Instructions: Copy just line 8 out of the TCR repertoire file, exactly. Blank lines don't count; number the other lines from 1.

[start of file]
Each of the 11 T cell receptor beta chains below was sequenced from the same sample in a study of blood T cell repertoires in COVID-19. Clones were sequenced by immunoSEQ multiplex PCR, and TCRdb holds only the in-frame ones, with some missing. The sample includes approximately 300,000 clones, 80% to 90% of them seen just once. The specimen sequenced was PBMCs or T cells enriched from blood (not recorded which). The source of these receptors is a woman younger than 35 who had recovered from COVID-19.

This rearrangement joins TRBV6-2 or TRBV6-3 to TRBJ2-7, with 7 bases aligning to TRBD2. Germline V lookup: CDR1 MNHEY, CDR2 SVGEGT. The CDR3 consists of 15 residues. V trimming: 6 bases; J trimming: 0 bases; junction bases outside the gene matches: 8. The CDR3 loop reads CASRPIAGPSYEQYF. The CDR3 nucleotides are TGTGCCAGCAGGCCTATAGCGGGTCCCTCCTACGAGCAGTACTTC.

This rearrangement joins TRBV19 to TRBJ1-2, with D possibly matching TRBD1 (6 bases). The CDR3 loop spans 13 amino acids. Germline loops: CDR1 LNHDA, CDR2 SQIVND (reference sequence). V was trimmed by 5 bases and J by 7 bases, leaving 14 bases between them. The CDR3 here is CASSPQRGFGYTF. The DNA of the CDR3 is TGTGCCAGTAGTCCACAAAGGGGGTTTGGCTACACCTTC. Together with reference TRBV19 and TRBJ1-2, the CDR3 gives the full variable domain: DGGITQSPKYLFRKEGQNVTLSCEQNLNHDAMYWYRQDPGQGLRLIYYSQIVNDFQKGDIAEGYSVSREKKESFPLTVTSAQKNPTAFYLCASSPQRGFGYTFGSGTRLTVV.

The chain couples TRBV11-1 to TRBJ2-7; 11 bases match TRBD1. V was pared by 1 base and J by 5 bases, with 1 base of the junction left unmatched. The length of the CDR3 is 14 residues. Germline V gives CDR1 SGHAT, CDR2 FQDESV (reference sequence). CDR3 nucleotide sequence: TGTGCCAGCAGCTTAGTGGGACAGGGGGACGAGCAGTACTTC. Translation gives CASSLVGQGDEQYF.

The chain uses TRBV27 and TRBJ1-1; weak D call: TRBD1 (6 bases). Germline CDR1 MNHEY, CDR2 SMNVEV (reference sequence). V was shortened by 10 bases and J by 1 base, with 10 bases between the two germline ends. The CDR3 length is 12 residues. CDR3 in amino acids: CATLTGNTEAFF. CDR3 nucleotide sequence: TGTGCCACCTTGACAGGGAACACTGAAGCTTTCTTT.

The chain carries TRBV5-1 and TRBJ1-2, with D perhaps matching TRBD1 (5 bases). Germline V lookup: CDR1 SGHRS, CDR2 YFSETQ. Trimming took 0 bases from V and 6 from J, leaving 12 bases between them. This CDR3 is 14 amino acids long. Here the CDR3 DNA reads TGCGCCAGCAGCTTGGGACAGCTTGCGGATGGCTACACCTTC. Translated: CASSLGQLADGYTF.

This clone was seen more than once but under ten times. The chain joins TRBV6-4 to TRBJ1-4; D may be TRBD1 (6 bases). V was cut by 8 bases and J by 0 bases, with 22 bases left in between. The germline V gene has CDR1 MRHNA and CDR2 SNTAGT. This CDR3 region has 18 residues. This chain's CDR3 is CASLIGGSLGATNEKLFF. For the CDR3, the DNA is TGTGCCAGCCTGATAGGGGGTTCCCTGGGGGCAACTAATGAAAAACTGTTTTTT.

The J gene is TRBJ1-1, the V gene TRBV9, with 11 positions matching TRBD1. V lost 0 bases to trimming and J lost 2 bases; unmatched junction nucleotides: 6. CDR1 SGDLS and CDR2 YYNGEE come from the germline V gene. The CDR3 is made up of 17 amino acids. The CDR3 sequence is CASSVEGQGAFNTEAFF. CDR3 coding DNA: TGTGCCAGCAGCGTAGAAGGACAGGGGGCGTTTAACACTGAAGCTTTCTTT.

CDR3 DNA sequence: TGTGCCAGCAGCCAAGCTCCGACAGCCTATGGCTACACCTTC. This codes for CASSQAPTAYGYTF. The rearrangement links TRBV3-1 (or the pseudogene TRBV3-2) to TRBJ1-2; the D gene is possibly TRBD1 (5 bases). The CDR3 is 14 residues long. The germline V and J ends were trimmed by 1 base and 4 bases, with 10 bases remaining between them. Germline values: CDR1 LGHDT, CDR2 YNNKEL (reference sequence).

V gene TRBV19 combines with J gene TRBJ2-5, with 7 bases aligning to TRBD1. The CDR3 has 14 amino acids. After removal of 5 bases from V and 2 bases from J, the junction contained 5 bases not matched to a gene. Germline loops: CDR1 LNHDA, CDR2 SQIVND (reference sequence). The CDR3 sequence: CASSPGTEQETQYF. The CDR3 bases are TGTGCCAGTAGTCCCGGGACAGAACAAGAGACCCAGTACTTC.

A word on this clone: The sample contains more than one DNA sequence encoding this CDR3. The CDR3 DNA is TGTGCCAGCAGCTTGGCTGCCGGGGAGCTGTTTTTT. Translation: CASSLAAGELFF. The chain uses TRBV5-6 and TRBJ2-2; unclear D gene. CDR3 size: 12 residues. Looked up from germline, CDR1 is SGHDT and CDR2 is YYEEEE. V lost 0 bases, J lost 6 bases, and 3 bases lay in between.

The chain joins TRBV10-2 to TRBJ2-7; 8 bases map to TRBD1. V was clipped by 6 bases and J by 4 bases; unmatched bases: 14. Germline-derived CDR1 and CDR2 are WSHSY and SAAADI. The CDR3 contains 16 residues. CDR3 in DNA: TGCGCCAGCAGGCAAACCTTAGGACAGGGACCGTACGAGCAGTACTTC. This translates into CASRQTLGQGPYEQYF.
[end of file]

The J gene is TRBJ1-1, the V gene TRBV9, with 11 positions matching TRBD1. V lost 0 bases to trimming and J lost 2 bases; unmatched junction nucleotides: 6. CDR1 SGDLS and CDR2 YYNGEE come from the germline V gene. The CDR3 is made up of 17 amino acids. The CDR3 sequence is CASSVEGQGAFNTEAFF. CDR3 coding DNA: TGTGCCAGCAGCGTAGAAGGACAGGGGGCGTTTAACACTGAAGCTTTCTTT.